Murakami's art may be 'kawaii' (cute), amusing, and even occasionally breathtaking, but there is also much to criticize in its artificiality, repetitiveness, smugness, and its distasteful reliance upon 'otaku' (geek) culture. The fact that it largely escapes more rigorous censure is a testament to Murakmi's ultimate skill in understanding and manipulating the international art market and its intelligentsia. The key in this is his concept of "Superflat," a variable concept that serves to mystify his creations and protect them from normal Western art criticism.

But just what is "Superflat"? Dick Hebdige's essay nails down its defining characteristics. These include: (1) the flatness found in traditional Japanese painting; (2) "decentering decorative" effects, also from traditional Japanese art; (3) the lack of Western distinctions, like art/craft or high art/ low art; (4) the flatness found in digital imaging; and (5) "the ground-zero flattening of Hiroshima and Nagasaki in the nuclear strikes of 1945."

The last aspect is of particular interest. As we learn form Paul Schimmel's essay, Murakami’s mother was living in the Western Japanese city of Kokura in 1945 when a B-29 bomber set out to obliterate it with the second A–bomb of the war. Only an accident of weather deflected the bomber from its original target to Nagasaki.

Looking at Murakami's "Superflat" as Hebdige does, by specifying its salient features, is revealing. The demystified concept loses its power and we realize that it lacks any real aesthetic or philosophical merit. Instead, it emerges as a connotatative system designed to evoke a tolerant or even apologetic response from liberal Western collectors, curators, and art critics. It certainly has this effect on Hebdige himself. Despite providing a useful dissection of Superflat, his essay eulogizes the artist. But Hebdige does enough to show us how the machine works.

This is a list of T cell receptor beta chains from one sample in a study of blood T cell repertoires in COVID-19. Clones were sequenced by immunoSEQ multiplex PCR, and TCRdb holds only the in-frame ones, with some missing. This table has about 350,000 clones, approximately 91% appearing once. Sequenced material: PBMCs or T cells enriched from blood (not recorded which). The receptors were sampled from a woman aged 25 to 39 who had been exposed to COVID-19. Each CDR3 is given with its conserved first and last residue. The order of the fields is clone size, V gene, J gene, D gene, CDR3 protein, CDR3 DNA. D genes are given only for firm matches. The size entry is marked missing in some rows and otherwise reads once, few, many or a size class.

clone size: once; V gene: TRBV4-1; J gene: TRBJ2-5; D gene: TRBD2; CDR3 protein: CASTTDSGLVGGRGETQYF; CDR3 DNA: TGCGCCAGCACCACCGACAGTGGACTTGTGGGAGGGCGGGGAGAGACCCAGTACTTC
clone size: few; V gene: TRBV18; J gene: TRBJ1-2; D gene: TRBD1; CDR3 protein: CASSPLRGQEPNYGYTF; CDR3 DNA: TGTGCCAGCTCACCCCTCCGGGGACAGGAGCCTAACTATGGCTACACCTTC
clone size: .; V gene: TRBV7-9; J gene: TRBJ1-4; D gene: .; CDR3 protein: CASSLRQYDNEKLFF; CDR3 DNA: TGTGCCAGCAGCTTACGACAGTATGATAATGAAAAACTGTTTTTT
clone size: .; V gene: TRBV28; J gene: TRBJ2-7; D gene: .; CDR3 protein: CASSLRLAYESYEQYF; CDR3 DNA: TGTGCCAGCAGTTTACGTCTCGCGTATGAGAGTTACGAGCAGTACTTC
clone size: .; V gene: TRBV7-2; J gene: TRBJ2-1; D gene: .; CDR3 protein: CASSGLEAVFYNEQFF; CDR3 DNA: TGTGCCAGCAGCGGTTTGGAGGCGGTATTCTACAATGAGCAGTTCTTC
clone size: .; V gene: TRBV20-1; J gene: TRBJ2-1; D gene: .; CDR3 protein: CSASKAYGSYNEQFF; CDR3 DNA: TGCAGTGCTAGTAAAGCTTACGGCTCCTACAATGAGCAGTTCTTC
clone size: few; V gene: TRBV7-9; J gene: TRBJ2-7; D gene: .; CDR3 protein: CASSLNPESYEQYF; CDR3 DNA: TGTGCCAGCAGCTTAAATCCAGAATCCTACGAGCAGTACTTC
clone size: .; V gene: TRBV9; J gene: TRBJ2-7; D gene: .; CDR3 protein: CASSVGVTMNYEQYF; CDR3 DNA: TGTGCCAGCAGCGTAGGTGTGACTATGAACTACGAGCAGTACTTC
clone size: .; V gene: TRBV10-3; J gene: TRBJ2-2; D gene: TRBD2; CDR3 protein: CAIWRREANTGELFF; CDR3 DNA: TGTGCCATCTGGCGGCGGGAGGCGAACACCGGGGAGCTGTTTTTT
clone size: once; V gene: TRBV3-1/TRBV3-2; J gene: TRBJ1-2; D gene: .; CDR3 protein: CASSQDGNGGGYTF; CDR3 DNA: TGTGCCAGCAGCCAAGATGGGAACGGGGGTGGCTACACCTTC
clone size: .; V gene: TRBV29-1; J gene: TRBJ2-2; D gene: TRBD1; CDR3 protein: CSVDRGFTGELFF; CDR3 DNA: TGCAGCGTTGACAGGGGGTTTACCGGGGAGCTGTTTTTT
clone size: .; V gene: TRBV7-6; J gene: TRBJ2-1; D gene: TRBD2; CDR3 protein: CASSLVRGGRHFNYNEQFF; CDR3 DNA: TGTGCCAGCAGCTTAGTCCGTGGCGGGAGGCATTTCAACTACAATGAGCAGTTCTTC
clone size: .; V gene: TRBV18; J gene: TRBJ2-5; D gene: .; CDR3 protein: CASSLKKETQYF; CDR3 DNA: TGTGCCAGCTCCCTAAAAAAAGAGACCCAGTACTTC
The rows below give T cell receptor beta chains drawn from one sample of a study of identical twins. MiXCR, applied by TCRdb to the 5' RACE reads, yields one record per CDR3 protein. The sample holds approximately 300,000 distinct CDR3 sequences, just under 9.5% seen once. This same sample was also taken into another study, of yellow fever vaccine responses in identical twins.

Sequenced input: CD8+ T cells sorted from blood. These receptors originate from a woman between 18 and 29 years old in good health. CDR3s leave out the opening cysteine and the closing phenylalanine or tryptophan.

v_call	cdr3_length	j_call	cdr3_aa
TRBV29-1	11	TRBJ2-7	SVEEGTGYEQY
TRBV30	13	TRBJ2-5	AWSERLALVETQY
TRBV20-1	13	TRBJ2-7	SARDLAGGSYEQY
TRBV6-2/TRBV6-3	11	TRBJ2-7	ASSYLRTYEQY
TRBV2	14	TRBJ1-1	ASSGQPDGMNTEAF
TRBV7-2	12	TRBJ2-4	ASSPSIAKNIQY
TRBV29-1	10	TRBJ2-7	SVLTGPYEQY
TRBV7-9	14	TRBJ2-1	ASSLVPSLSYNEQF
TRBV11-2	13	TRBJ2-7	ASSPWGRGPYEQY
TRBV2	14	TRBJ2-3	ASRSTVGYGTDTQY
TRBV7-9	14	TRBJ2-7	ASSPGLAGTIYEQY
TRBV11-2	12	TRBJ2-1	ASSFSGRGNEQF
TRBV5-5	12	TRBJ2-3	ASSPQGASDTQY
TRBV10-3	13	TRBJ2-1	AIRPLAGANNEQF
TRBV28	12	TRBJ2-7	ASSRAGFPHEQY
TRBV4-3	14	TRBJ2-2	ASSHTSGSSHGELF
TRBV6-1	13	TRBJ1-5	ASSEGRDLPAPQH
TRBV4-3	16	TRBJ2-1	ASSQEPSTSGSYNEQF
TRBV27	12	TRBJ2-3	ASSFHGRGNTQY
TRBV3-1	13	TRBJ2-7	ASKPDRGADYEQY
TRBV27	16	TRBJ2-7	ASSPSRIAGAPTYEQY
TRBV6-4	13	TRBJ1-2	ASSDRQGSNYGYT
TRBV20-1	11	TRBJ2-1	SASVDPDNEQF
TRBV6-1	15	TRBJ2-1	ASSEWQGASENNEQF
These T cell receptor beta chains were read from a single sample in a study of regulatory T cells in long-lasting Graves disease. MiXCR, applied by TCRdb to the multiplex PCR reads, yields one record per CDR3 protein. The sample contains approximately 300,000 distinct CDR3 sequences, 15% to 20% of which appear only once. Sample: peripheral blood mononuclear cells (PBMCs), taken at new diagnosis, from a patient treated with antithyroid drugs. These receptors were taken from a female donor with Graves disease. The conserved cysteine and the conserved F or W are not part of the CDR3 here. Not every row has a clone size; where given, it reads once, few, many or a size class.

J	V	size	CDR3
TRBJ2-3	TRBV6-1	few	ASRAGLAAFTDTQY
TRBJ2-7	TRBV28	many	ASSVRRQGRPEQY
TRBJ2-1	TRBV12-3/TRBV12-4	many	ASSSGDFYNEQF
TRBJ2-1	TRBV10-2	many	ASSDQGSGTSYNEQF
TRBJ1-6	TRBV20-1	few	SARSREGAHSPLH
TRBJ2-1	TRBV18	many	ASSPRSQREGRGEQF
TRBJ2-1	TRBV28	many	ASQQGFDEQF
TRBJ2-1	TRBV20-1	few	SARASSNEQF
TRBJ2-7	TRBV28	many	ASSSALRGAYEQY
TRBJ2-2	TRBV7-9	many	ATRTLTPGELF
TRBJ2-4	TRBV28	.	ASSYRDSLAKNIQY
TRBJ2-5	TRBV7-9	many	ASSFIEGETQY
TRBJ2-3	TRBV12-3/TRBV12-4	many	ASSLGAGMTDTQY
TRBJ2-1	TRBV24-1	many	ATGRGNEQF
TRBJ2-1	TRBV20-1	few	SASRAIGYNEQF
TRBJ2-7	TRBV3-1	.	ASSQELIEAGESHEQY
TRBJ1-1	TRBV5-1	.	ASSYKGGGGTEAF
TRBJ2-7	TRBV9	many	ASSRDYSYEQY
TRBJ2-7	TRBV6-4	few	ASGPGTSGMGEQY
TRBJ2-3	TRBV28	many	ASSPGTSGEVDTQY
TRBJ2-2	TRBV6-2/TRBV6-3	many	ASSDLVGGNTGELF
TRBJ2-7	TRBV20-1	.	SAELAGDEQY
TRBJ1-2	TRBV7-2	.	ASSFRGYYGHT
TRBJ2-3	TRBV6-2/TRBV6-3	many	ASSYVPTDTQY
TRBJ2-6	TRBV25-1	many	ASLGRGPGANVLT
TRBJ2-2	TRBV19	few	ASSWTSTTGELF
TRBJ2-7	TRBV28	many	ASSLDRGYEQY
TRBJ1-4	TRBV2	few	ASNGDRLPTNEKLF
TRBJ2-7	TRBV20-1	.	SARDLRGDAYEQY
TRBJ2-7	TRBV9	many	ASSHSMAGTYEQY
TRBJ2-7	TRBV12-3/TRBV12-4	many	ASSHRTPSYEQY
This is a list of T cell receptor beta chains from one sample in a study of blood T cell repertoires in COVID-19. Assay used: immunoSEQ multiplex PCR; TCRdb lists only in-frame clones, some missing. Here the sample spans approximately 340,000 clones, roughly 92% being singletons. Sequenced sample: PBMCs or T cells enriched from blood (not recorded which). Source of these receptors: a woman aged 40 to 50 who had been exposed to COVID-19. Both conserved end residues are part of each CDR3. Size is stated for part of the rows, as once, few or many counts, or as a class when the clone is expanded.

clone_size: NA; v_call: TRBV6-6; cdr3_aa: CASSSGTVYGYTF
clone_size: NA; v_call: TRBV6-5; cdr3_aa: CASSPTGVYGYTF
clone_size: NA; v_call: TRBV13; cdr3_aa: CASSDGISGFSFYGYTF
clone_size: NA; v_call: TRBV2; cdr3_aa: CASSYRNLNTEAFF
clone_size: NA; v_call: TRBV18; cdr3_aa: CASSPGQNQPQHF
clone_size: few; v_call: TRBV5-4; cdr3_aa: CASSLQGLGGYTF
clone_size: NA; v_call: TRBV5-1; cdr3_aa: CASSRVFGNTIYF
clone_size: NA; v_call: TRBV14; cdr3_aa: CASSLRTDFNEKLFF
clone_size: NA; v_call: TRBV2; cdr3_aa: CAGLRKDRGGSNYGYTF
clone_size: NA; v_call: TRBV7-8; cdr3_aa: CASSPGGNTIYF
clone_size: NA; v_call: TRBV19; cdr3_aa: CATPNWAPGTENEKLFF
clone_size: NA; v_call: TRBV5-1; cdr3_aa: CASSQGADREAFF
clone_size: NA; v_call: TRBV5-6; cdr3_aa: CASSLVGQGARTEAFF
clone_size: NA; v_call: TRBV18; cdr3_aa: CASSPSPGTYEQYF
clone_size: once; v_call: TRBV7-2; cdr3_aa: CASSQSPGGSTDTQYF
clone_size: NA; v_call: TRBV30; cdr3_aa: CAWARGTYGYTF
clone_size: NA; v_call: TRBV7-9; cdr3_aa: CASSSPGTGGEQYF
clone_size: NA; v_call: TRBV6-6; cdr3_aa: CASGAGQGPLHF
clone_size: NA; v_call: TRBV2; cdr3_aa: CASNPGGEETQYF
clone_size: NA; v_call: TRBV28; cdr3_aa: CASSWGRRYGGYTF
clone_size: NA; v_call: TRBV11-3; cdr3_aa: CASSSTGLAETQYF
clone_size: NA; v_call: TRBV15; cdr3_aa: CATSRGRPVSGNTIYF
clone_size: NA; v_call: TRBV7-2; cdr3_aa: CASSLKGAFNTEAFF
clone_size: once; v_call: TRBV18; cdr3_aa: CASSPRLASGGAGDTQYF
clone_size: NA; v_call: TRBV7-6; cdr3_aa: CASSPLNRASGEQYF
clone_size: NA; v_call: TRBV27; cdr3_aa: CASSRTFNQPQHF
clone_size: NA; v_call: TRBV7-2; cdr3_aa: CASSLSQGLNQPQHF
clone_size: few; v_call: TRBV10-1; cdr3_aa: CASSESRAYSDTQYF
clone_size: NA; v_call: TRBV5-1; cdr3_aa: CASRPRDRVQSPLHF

My Lonesome Cowboy

Points (1) and (2) arouse the veneration due to any traditional ethnic art style, but, as "My Lonesome Cowboy" so blatantly shows, this is not a veneration that Murakami himself shares, as this work would clearly horrify or embarrass any traditional Japanese artist. Point (3) makes a claim for moral superiority by contrasting the elite categories imposed by past systems of Western art with Japanese art's apparent democratic lack of them. But the truth is that the Japanese arts have their own labyrinthine grades of distinction, forms of snobbishness, and exclusive in–groups that more than make up for the simple absence of a craft/art distinction. Point (4) makes the point that Murakami's art is somehow cutting edge and futuristic by linking it to Japan’s high tech industries, although what exactly is high tech about acrylic paint and plastic is hard to see.

Point (5) is the most interesting, both because it is the most potent in its effect of creating an aura of critical invulnerability around Murakami’s art, and because, once looked at, it turns out to be artistically irrelevant. Like a quickly mumbled absurd non sequitur, it is slipped in, in the hope that it won’t attract too much direct attention. But Murakami comes back to it a lot.

In paintings like "Time Bokan – pink" (2001), one of many variations of a death's head mushroom cloud 'sampled' from a 1970s anime series, Murakami is clearly invoking the spirit of Hiroshima and Nagasaki. By doing this he seems to be addressing the West's art intelligentsia thus: "Oh yeh, and your lot almost dropped an A–bomb on my mum, so cut me some slack, okay?"

Decoded in this way, "Superflat" is revealed to be a paper tiger protecting a lot of badly conceived and highly overrated art.

Kansai Time Out
March, 2008